MR. OWEN STANLEY
said, he would beg to ask the Secretary of State for Foreign Affairs, If any recent communications have taken place between the English and French Governments as to the removal of the Statues of the Plantagenet Kings Henry II. and Richard Cœur de Lion of England, Eleanor of Guienne and Isabel of Angoulême, from the Chapel of Fontevrault, Anjou, to this Country; and, if the Statues are properly taken care of in the Chapel of Fontevrault? In order to make his Question more intelligible, he would beg to read a paragraph which appeared in The Times of the 22nd ultimo, and which was as follows:—M. Beulé, of the Institute, has written to the Débats a letter on behalf of the Scientific and Artistical Society of Angers, to protest against the contemplated delivery to the English Government of the Statues of the Plantagenets in the chapel of the prison at Fontevrault. He relates that on the 8th instant an agent of the French Government arrived there to remove the four statues of Henry II. and Richard Cœur de Lion of England, Eleanor of Guienne, and Isabel of Angoulême. The Director of the establishment, however, affirming that the order presented was informal, refused to deliver up the relics. The writer states that the agitation throughout the ancient province is intense, and that the Prefect, the Bishop, the Mayors of towns, and several learned bodies, have forwarded petitions to the Emperor against the proposed removal; he also declares that the Statues belong not only to Anjou, but to the whole of France, and should not be given up to England without a Bill passed by the Legislative body. M. Beulé adds that applications from the English Government were refused by the Restoration in 1817, and again under Louis Philippe; that Sovereign, he says, removed the relics to Versailles, and placed them in the National Museum, in order to discourage any 1445 ideas on the part of England of obtaining them, and it was the President of the Republic who, in 1849, acceded to the earnestly expressed wishes of the people of Anjou, and had the four Sovereigns replaced in the chapel of Fontevrault.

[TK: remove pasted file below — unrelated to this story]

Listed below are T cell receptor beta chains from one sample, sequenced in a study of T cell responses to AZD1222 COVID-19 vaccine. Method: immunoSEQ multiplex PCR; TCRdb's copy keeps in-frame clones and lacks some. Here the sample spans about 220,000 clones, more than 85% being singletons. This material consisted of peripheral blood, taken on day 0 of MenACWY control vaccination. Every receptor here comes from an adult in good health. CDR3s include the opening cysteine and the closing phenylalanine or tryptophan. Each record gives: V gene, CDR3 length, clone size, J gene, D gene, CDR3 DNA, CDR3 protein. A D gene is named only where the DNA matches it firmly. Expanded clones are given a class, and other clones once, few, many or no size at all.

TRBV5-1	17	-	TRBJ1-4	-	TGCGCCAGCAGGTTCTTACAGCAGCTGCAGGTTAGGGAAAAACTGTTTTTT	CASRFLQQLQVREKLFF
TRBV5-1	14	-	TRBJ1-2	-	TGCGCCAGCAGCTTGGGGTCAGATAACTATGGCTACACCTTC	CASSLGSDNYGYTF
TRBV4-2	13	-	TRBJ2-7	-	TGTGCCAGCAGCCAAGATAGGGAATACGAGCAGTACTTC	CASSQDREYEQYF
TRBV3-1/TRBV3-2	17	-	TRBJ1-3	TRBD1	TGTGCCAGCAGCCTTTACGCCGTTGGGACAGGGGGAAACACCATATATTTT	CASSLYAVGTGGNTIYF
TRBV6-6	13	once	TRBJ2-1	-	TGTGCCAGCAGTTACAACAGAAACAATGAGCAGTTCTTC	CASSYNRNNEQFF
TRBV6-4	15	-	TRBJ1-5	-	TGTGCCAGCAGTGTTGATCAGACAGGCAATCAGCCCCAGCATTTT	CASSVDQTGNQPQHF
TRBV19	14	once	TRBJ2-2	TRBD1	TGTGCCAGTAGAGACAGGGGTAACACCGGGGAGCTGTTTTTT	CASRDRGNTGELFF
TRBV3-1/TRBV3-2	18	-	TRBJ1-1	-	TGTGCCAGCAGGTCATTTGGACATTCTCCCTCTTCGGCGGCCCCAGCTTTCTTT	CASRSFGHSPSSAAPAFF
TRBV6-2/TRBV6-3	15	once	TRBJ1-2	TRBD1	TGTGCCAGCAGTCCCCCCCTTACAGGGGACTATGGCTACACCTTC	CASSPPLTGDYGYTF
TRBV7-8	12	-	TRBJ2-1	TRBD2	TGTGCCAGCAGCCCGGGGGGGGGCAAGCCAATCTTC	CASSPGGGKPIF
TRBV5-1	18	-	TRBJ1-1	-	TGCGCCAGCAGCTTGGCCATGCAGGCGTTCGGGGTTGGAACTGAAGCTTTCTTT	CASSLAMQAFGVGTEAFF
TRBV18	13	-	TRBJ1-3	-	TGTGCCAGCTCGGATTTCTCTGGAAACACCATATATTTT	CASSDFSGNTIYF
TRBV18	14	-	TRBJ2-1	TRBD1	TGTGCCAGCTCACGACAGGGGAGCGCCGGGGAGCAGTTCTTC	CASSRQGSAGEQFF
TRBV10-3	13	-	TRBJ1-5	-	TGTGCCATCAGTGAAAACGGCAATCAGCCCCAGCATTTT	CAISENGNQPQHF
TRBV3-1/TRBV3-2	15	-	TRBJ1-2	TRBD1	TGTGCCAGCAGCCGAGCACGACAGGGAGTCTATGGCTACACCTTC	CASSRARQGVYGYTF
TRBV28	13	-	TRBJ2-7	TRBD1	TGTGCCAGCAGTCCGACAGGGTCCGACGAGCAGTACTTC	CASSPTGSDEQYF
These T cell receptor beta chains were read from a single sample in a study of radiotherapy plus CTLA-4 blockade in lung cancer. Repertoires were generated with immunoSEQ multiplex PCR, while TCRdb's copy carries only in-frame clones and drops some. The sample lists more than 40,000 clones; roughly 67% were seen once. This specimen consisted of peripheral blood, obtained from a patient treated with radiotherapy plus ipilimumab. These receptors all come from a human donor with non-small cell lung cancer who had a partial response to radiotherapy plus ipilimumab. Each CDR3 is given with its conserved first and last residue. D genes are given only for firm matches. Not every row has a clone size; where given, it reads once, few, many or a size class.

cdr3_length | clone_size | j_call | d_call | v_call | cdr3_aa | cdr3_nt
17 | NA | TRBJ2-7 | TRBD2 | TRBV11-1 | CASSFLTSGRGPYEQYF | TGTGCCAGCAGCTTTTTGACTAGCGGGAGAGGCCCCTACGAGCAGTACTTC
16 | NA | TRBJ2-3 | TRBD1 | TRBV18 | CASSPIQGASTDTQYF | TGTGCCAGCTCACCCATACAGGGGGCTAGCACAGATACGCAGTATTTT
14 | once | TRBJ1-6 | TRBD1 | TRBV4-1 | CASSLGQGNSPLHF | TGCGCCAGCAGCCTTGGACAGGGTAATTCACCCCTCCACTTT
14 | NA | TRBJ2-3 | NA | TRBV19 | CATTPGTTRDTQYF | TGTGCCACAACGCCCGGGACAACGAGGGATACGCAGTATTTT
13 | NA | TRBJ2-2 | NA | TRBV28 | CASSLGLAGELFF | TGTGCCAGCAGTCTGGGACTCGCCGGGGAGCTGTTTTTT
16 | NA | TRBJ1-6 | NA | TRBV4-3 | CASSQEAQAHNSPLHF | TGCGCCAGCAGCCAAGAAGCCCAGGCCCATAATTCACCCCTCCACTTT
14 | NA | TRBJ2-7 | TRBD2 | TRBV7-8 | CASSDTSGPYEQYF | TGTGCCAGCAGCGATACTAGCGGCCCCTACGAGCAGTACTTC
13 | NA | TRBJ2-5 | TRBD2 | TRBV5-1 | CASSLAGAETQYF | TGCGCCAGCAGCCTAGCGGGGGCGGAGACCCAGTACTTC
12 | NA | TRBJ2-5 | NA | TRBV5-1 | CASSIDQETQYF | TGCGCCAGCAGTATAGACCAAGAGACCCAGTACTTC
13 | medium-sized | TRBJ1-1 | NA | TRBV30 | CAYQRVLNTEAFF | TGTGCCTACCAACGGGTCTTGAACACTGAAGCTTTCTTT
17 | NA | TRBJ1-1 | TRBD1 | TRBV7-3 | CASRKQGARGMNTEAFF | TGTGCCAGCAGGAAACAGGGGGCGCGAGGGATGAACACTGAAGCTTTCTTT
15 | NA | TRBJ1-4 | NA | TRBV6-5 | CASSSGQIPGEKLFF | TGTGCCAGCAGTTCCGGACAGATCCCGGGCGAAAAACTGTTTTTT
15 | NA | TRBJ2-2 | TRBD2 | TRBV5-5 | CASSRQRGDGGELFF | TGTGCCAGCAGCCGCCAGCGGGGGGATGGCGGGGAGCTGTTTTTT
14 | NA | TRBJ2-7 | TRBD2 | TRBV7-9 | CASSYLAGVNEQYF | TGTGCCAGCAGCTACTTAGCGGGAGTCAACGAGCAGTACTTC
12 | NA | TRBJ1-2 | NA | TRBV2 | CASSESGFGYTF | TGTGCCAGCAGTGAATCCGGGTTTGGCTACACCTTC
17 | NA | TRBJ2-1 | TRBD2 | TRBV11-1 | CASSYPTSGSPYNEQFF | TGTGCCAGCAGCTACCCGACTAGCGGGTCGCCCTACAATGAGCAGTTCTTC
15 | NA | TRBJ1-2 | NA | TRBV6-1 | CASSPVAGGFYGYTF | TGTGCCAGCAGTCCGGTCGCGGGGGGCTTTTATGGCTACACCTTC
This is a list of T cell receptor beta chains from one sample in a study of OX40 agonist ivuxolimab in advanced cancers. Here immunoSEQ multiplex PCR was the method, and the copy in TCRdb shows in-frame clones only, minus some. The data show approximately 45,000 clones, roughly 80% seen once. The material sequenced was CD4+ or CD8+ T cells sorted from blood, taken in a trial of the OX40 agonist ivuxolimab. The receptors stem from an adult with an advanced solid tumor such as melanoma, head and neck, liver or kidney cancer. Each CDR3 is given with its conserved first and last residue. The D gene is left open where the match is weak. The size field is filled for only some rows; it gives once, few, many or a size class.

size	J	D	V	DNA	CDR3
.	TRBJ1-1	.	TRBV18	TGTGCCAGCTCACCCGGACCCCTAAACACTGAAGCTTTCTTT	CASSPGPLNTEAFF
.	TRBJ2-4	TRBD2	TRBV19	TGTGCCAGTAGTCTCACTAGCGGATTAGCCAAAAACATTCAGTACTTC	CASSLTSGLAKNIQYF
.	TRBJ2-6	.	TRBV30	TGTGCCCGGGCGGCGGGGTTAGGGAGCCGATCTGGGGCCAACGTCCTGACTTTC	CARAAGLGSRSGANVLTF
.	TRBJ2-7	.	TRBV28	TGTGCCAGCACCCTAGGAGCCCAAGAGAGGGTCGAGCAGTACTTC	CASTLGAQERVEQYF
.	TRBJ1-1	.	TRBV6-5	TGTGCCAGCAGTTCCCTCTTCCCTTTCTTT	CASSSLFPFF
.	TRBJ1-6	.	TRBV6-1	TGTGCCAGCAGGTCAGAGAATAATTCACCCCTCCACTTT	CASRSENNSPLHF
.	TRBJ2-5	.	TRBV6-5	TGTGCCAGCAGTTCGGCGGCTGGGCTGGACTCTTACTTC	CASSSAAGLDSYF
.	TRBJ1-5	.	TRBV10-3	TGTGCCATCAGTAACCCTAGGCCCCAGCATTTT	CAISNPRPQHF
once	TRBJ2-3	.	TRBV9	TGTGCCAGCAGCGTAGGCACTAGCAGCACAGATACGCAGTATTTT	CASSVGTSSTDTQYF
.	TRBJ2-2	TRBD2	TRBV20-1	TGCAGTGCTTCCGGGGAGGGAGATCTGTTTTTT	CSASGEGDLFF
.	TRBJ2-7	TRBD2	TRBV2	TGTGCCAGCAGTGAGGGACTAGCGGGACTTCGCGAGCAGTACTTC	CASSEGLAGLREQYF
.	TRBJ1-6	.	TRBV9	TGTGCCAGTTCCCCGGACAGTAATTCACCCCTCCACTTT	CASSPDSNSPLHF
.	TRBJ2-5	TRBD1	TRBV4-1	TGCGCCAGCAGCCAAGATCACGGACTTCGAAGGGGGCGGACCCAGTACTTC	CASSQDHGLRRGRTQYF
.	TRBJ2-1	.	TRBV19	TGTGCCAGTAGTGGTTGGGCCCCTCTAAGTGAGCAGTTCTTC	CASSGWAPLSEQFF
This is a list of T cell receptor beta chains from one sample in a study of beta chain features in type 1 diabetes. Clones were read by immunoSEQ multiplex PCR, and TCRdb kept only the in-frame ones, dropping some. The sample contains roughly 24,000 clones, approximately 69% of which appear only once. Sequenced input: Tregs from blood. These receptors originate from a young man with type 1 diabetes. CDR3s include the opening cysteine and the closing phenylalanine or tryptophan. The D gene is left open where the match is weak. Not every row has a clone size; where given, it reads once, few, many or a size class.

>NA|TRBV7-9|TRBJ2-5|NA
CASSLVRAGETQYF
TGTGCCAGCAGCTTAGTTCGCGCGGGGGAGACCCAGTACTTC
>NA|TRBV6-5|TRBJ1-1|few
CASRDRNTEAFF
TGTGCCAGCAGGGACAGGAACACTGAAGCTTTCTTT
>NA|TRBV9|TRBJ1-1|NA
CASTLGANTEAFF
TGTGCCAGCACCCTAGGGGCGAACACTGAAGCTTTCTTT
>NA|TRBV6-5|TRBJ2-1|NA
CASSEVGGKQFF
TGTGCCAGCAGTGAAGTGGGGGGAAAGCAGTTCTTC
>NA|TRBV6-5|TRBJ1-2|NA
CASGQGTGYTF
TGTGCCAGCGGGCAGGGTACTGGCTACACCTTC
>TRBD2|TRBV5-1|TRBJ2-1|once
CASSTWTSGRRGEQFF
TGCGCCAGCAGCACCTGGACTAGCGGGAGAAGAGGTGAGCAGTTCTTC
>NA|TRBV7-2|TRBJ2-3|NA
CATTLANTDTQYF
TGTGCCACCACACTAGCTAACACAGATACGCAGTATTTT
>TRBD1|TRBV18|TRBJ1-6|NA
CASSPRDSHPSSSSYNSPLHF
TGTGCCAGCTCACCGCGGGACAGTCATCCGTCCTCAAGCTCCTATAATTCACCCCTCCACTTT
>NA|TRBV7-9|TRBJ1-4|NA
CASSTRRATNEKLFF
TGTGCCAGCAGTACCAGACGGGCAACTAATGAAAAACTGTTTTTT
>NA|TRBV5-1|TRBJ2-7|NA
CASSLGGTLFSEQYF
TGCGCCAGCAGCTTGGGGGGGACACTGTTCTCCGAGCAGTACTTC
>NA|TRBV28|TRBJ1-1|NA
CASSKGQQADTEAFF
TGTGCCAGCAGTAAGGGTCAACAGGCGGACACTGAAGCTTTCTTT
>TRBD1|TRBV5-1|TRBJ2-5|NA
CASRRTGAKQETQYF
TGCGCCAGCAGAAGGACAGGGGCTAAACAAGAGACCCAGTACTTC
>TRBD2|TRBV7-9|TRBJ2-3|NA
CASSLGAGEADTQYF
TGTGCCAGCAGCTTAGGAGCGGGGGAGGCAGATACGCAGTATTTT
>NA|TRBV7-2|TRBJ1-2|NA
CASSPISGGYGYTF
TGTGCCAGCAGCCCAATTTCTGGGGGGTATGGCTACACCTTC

Sir, no official communication has passed between the French and English Governments on the subject of the hon. Member's Question; but the House will no doubt remember that last year a good deal of attention was called to the matter, and a very general wish was expressed among persons who interest themselves in matters of that kind that the statues should be removed to this country, with whose history they are intimately connected. I did not think it would be becoming on the part of the British Government to ask for the gift of those statues; but the matter came to the knowledge of the French Government, and the Emperor, with that courtesy which he has invariably shown where this country is concerned, wrote a letter to the Queen offering them as a gift. That offer was accepted and the statues will be removed accordingly. As to what has passed between the French Government and any local authority, I have no information. With regard to the latter part of the hon. Gentleman's Question, I have no official, and, indeed, I may say, no certain information; but a letter written by a private person who saw these statues in 1863 has been brought to my notice, and it states that at that time they were lying in a vault belonging to a building said to be used as a convict prison. Beyond that I know nothing on the subject.